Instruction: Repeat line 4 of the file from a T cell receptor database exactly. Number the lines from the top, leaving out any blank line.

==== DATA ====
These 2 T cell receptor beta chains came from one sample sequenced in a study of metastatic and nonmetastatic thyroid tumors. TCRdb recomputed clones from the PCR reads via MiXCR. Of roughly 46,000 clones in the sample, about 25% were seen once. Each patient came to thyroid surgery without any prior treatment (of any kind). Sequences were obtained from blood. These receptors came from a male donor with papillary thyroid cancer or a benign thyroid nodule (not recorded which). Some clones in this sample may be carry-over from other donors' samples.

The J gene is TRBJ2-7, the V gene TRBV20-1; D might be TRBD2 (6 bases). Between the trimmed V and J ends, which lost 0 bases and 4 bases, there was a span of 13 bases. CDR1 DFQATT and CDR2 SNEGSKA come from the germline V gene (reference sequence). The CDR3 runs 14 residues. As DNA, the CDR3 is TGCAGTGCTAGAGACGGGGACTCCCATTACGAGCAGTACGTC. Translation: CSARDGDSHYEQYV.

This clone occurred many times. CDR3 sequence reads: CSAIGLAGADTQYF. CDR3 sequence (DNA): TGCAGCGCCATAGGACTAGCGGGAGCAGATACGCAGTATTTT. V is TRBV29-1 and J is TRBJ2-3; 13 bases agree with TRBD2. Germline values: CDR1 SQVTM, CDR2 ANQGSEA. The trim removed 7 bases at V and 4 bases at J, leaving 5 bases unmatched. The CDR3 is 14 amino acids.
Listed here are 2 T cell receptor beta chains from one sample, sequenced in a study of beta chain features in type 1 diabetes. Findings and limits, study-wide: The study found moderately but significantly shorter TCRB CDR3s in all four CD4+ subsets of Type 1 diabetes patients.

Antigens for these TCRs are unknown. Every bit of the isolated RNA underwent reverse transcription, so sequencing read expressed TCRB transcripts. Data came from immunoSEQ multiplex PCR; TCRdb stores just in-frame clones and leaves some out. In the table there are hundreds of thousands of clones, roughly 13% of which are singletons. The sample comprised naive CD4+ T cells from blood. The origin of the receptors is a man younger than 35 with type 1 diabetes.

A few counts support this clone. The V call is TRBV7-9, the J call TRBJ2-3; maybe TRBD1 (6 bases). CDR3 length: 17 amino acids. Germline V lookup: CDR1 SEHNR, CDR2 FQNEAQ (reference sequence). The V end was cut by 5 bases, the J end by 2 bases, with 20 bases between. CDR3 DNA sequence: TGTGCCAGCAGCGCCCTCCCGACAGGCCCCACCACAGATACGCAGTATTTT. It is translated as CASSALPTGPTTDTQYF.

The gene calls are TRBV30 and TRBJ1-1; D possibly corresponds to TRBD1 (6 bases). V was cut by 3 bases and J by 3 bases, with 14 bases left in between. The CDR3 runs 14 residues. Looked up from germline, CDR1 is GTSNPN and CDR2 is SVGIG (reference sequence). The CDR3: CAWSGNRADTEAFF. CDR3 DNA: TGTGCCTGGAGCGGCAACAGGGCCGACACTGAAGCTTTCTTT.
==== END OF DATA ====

Listed here are 2 T cell receptor beta chains from one sample, sequenced in a study of beta chain features in type 1 diabetes. Findings and limits, study-wide: The study found moderately but significantly shorter TCRB CDR3s in all four CD4+ subsets of Type 1 diabetes patients.